Full agenda and speaker line up is here. Look forward to seeing you there.

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10th Sep – Join our Sustainability Google Hangout

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Carbon EmissionsSave the date – At 1pm (GMT) on the 10th September we’re hosting a Google Hangout to discuss how businesses can significantly cut their carbon emissions by 2030.  The exact details of how to join will be released here and via our Twitter account @Interface_UK  shortly. Do join us if you can.

The industry has taken great strides towards the goal of reducing CO2 emissions by redesigning products that use and emit energy. However, businesses must also be embrace radical innovations that reduce the embodied carbon of their products.

With this in mind, Interface is hosting a Google Hangout to discuss its recently published whitepaper, which was authored by Ramon Arratia, based on the need for businesses to significantly cut CO2 emissions in Europe by 2030.

Interface will be joined by industry experts, including:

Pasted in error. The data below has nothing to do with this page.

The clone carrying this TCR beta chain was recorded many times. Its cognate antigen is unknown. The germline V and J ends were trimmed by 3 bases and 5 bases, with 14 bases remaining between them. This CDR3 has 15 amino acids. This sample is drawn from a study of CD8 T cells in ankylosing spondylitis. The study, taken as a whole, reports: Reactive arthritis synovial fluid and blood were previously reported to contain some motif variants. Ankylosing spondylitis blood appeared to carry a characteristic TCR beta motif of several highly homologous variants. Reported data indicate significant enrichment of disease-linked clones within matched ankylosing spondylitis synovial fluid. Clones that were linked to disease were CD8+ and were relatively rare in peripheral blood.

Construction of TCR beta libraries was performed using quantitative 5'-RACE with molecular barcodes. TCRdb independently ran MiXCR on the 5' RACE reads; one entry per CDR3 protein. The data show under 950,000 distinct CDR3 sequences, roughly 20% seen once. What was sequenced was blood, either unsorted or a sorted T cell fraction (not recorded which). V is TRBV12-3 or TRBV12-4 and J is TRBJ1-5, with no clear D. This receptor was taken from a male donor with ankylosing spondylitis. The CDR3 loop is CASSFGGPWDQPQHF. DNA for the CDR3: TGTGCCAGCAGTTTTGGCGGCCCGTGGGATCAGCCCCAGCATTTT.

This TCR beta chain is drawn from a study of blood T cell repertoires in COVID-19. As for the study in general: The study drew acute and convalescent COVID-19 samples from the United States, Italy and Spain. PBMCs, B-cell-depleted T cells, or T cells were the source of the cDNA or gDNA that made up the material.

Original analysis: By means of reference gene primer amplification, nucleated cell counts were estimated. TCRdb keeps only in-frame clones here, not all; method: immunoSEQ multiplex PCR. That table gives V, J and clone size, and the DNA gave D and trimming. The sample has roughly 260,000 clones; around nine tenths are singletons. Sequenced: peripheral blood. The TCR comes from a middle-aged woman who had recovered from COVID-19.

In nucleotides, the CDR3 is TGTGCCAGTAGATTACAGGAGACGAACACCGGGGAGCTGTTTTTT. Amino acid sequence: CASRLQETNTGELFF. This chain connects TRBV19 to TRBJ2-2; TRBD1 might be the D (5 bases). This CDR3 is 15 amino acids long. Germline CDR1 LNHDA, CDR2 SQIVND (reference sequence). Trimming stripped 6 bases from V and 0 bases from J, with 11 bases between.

* Ramon Arratia, Director of Sustainability at Interface

* Dr Craig Jones, Director of Environmental Sustainability, Life Cycle Assessment (LCA), Carbon Footprinting at Circular Ecology

* Fritz Lietsch, Editor in Chief at Eco-World

* Cédric Borel, Managing Director at Institut Français pour la Performance du Bâtiment

* Richard Smokers, Principal Advisor Sustainable Transport and Logistics at TNO

The panel will debate three key topics, outlined in the whitepaper;

* Money talks: Incentivise through regulation

* Create demand: The role of voluntary standards

* Make the magic happen: Measure and evaluate

To keep up-to-date with this Google Hangout and future events, visit the Interface Twitter channel @Interface_UK 

About Interface